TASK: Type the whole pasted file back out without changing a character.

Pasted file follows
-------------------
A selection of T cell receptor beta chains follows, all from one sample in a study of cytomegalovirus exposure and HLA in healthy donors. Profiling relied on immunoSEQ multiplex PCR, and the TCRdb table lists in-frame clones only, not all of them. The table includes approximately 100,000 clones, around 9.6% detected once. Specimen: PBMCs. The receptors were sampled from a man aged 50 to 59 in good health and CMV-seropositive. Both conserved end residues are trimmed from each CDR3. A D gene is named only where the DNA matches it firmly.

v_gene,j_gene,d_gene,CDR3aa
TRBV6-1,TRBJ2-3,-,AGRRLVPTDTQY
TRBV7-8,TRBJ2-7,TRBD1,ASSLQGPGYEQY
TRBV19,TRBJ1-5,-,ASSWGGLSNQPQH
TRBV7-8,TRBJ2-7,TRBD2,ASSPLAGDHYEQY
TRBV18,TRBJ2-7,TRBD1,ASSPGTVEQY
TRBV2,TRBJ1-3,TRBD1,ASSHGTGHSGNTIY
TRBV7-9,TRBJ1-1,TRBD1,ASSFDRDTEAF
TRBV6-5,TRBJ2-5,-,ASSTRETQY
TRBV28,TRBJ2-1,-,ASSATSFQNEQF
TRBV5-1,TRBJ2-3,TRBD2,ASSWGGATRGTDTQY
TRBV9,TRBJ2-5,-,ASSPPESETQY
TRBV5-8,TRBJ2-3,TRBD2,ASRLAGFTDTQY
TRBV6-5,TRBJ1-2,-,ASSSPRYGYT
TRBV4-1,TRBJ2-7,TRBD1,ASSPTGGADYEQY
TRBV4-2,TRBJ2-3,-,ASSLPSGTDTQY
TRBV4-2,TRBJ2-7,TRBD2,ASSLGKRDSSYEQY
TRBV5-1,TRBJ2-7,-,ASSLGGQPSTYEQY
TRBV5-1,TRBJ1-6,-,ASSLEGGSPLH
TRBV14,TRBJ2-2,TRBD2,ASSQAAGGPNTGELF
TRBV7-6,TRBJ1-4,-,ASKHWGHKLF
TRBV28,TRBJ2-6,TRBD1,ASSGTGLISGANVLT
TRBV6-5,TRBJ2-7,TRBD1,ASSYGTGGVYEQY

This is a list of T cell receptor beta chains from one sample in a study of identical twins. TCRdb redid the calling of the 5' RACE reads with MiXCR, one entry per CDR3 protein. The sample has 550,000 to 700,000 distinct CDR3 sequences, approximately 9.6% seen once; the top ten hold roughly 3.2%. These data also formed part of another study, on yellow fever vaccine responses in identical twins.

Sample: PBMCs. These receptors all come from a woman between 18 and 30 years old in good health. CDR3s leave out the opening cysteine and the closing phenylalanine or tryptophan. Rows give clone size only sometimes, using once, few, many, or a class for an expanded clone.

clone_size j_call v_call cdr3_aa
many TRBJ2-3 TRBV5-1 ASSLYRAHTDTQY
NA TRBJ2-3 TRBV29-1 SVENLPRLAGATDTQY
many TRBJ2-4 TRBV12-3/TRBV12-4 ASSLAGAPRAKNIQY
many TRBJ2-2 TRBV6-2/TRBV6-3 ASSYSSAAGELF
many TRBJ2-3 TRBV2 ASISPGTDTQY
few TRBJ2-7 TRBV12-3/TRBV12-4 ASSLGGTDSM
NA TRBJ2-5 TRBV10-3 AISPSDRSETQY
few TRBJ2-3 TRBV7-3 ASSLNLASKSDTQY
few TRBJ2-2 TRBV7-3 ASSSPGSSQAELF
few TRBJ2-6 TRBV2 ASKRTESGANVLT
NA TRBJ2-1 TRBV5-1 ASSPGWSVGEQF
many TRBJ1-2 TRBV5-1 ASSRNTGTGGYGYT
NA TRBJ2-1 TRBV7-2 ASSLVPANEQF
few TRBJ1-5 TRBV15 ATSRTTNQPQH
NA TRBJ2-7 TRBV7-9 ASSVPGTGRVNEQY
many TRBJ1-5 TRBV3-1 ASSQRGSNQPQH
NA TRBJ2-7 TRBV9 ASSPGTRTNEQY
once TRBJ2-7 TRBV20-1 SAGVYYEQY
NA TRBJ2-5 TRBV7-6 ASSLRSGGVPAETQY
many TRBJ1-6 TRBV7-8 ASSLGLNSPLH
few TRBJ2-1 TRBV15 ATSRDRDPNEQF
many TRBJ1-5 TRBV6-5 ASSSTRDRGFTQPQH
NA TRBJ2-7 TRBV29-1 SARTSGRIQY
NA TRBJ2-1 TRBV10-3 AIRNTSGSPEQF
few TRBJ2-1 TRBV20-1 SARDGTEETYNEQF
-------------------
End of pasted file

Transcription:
A selection of T cell receptor beta chains follows, all from one sample in a study of cytomegalovirus exposure and HLA in healthy donors. Profiling relied on immunoSEQ multiplex PCR, and the TCRdb table lists in-frame clones only, not all of them. The table includes approximately 100,000 clones, around 9.6% detected once. Specimen: PBMCs. The receptors were sampled from a man aged 50 to 59 in good health and CMV-seropositive. Both conserved end residues are trimmed from each CDR3. A D gene is named only where the DNA matches it firmly.

v_gene,j_gene,d_gene,CDR3aa
TRBV6-1,TRBJ2-3,-,AGRRLVPTDTQY
TRBV7-8,TRBJ2-7,TRBD1,ASSLQGPGYEQY
TRBV19,TRBJ1-5,-,ASSWGGLSNQPQH
TRBV7-8,TRBJ2-7,TRBD2,ASSPLAGDHYEQY
TRBV18,TRBJ2-7,TRBD1,ASSPGTVEQY
TRBV2,TRBJ1-3,TRBD1,ASSHGTGHSGNTIY
TRBV7-9,TRBJ1-1,TRBD1,ASSFDRDTEAF
TRBV6-5,TRBJ2-5,-,ASSTRETQY
TRBV28,TRBJ2-1,-,ASSATSFQNEQF
TRBV5-1,TRBJ2-3,TRBD2,ASSWGGATRGTDTQY
TRBV9,TRBJ2-5,-,ASSPPESETQY
TRBV5-8,TRBJ2-3,TRBD2,ASRLAGFTDTQY
TRBV6-5,TRBJ1-2,-,ASSSPRYGYT
TRBV4-1,TRBJ2-7,TRBD1,ASSPTGGADYEQY
TRBV4-2,TRBJ2-3,-,ASSLPSGTDTQY
TRBV4-2,TRBJ2-7,TRBD2,ASSLGKRDSSYEQY
TRBV5-1,TRBJ2-7,-,ASSLGGQPSTYEQY
TRBV5-1,TRBJ1-6,-,ASSLEGGSPLH
TRBV14,TRBJ2-2,TRBD2,ASSQAAGGPNTGELF
TRBV7-6,TRBJ1-4,-,ASKHWGHKLF
TRBV28,TRBJ2-6,TRBD1,ASSGTGLISGANVLT
TRBV6-5,TRBJ2-7,TRBD1,ASSYGTGGVYEQY

This is a list of T cell receptor beta chains from one sample in a study of identical twins. TCRdb redid the calling of the 5' RACE reads with MiXCR, one entry per CDR3 protein. The sample has 550,000 to 700,000 distinct CDR3 sequences, approximately 9.6% seen once; the top ten hold roughly 3.2%. These data also formed part of another study, on yellow fever vaccine responses in identical twins.

Sample: PBMCs. These receptors all come from a woman between 18 and 30 years old in good health. CDR3s leave out the opening cysteine and the closing phenylalanine or tryptophan. Rows give clone size only sometimes, using once, few, many, or a class for an expanded clone.

clone_size j_call v_call cdr3_aa
many TRBJ2-3 TRBV5-1 ASSLYRAHTDTQY
NA TRBJ2-3 TRBV29-1 SVENLPRLAGATDTQY
many TRBJ2-4 TRBV12-3/TRBV12-4 ASSLAGAPRAKNIQY
many TRBJ2-2 TRBV6-2/TRBV6-3 ASSYSSAAGELF
many TRBJ2-3 TRBV2 ASISPGTDTQY
few TRBJ2-7 TRBV12-3/TRBV12-4 ASSLGGTDSM
NA TRBJ2-5 TRBV10-3 AISPSDRSETQY
few TRBJ2-3 TRBV7-3 ASSLNLASKSDTQY
few TRBJ2-2 TRBV7-3 ASSSPGSSQAELF
few TRBJ2-6 TRBV2 ASKRTESGANVLT
NA TRBJ2-1 TRBV5-1 ASSPGWSVGEQF
many TRBJ1-2 TRBV5-1 ASSRNTGTGGYGYT
NA TRBJ2-1 TRBV7-2 ASSLVPANEQF
few TRBJ1-5 TRBV15 ATSRTTNQPQH
NA TRBJ2-7 TRBV7-9 ASSVPGTGRVNEQY
many TRBJ1-5 TRBV3-1 ASSQRGSNQPQH
NA TRBJ2-7 TRBV9 ASSPGTRTNEQY
once TRBJ2-7 TRBV20-1 SAGVYYEQY
NA TRBJ2-5 TRBV7-6 ASSLRSGGVPAETQY
many TRBJ1-6 TRBV7-8 ASSLGLNSPLH
few TRBJ2-1 TRBV15 ATSRDRDPNEQF
many TRBJ1-5 TRBV6-5 ASSSTRDRGFTQPQH
NA TRBJ2-7 TRBV29-1 SARTSGRIQY
NA TRBJ2-1 TRBV10-3 AIRNTSGSPEQF
few TRBJ2-1 TRBV20-1 SARDGTEETYNEQF